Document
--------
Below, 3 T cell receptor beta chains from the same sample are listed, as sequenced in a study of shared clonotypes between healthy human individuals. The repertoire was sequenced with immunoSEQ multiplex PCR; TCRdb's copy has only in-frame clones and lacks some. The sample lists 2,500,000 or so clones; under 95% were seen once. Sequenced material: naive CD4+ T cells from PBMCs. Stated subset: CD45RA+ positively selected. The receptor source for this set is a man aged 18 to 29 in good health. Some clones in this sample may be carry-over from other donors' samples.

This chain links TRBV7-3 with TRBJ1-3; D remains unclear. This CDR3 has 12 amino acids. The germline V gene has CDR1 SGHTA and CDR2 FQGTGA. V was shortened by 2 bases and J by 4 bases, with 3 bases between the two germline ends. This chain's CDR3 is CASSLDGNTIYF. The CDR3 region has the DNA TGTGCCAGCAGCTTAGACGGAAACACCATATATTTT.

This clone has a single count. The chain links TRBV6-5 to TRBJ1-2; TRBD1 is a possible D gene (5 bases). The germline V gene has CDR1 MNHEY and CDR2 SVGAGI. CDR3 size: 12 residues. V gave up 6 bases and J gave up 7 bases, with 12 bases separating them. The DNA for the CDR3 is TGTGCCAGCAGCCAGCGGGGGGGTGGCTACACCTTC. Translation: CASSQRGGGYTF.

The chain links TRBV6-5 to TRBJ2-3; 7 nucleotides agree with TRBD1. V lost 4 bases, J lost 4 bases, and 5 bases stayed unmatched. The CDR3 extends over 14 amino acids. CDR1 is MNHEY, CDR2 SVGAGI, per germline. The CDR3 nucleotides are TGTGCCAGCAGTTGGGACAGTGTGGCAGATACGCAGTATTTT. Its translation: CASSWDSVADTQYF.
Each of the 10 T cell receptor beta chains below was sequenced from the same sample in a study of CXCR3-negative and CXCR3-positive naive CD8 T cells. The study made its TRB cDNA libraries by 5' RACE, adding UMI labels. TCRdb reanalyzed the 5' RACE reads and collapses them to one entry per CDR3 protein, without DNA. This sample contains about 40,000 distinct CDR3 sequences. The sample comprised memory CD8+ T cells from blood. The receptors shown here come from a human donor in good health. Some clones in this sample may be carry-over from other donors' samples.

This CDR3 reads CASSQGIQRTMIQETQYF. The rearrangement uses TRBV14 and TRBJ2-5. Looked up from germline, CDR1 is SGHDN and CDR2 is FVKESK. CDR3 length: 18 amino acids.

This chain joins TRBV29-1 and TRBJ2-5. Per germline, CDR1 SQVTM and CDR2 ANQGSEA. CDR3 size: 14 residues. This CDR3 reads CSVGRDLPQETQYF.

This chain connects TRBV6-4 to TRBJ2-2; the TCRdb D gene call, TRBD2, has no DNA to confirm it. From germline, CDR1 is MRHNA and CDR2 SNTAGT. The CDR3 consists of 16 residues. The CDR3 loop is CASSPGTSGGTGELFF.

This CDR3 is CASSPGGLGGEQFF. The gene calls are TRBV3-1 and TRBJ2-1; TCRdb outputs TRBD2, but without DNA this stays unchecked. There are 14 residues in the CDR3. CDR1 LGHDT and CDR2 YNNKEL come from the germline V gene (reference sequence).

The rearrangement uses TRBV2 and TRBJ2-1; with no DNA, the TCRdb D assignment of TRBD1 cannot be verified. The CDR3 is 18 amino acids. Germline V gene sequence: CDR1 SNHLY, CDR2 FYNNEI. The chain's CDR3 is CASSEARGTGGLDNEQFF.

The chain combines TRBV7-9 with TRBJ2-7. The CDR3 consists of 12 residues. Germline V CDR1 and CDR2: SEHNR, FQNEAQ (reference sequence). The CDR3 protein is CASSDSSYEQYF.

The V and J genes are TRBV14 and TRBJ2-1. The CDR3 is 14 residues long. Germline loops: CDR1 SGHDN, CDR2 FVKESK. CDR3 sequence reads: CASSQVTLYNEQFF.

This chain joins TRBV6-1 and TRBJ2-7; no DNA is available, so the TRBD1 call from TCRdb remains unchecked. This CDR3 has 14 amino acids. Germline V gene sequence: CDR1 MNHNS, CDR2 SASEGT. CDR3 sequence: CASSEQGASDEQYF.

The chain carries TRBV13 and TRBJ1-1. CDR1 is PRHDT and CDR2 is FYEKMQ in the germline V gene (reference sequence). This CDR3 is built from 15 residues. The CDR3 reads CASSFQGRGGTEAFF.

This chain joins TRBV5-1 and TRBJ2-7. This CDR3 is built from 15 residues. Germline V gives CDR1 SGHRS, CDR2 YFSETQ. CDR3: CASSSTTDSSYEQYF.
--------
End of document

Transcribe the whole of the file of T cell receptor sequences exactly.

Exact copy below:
Below, 3 T cell receptor beta chains from the same sample are listed, as sequenced in a study of shared clonotypes between healthy human individuals. The repertoire was sequenced with immunoSEQ multiplex PCR; TCRdb's copy has only in-frame clones and lacks some. The sample lists 2,500,000 or so clones; under 95% were seen once. Sequenced material: naive CD4+ T cells from PBMCs. Stated subset: CD45RA+ positively selected. The receptor source for this set is a man aged 18 to 29 in good health. Some clones in this sample may be carry-over from other donors' samples.

This chain links TRBV7-3 with TRBJ1-3; D remains unclear. This CDR3 has 12 amino acids. The germline V gene has CDR1 SGHTA and CDR2 FQGTGA. V was shortened by 2 bases and J by 4 bases, with 3 bases between the two germline ends. This chain's CDR3 is CASSLDGNTIYF. The CDR3 region has the DNA TGTGCCAGCAGCTTAGACGGAAACACCATATATTTT.

This clone has a single count. The chain links TRBV6-5 to TRBJ1-2; TRBD1 is a possible D gene (5 bases). The germline V gene has CDR1 MNHEY and CDR2 SVGAGI. CDR3 size: 12 residues. V gave up 6 bases and J gave up 7 bases, with 12 bases separating them. The DNA for the CDR3 is TGTGCCAGCAGCCAGCGGGGGGGTGGCTACACCTTC. Translation: CASSQRGGGYTF.

The chain links TRBV6-5 to TRBJ2-3; 7 nucleotides agree with TRBD1. V lost 4 bases, J lost 4 bases, and 5 bases stayed unmatched. The CDR3 extends over 14 amino acids. CDR1 is MNHEY, CDR2 SVGAGI, per germline. The CDR3 nucleotides are TGTGCCAGCAGTTGGGACAGTGTGGCAGATACGCAGTATTTT. Its translation: CASSWDSVADTQYF.
Each of the 10 T cell receptor beta chains below was sequenced from the same sample in a study of CXCR3-negative and CXCR3-positive naive CD8 T cells. The study made its TRB cDNA libraries by 5' RACE, adding UMI labels. TCRdb reanalyzed the 5' RACE reads and collapses them to one entry per CDR3 protein, without DNA. This sample contains about 40,000 distinct CDR3 sequences. The sample comprised memory CD8+ T cells from blood. The receptors shown here come from a human donor in good health. Some clones in this sample may be carry-over from other donors' samples.

This CDR3 reads CASSQGIQRTMIQETQYF. The rearrangement uses TRBV14 and TRBJ2-5. Looked up from germline, CDR1 is SGHDN and CDR2 is FVKESK. CDR3 length: 18 amino acids.

This chain joins TRBV29-1 and TRBJ2-5. Per germline, CDR1 SQVTM and CDR2 ANQGSEA. CDR3 size: 14 residues. This CDR3 reads CSVGRDLPQETQYF.

This chain connects TRBV6-4 to TRBJ2-2; the TCRdb D gene call, TRBD2, has no DNA to confirm it. From germline, CDR1 is MRHNA and CDR2 SNTAGT. The CDR3 consists of 16 residues. The CDR3 loop is CASSPGTSGGTGELFF.

This CDR3 is CASSPGGLGGEQFF. The gene calls are TRBV3-1 and TRBJ2-1; TCRdb outputs TRBD2, but without DNA this stays unchecked. There are 14 residues in the CDR3. CDR1 LGHDT and CDR2 YNNKEL come from the germline V gene (reference sequence).

The rearrangement uses TRBV2 and TRBJ2-1; with no DNA, the TCRdb D assignment of TRBD1 cannot be verified. The CDR3 is 18 amino acids. Germline V gene sequence: CDR1 SNHLY, CDR2 FYNNEI. The chain's CDR3 is CASSEARGTGGLDNEQFF.

The chain combines TRBV7-9 with TRBJ2-7. The CDR3 consists of 12 residues. Germline V CDR1 and CDR2: SEHNR, FQNEAQ (reference sequence). The CDR3 protein is CASSDSSYEQYF.

The V and J genes are TRBV14 and TRBJ2-1. The CDR3 is 14 residues long. Germline loops: CDR1 SGHDN, CDR2 FVKESK. CDR3 sequence reads: CASSQVTLYNEQFF.

This chain joins TRBV6-1 and TRBJ2-7; no DNA is available, so the TRBD1 call from TCRdb remains unchecked. This CDR3 has 14 amino acids. Germline V gene sequence: CDR1 MNHNS, CDR2 SASEGT. CDR3 sequence: CASSEQGASDEQYF.

The chain carries TRBV13 and TRBJ1-1. CDR1 is PRHDT and CDR2 is FYEKMQ in the germline V gene (reference sequence). This CDR3 is built from 15 residues. The CDR3 reads CASSFQGRGGTEAFF.

This chain joins TRBV5-1 and TRBJ2-7. This CDR3 is built from 15 residues. Germline V gives CDR1 SGHRS, CDR2 YFSETQ. CDR3: CASSSTTDSSYEQYF.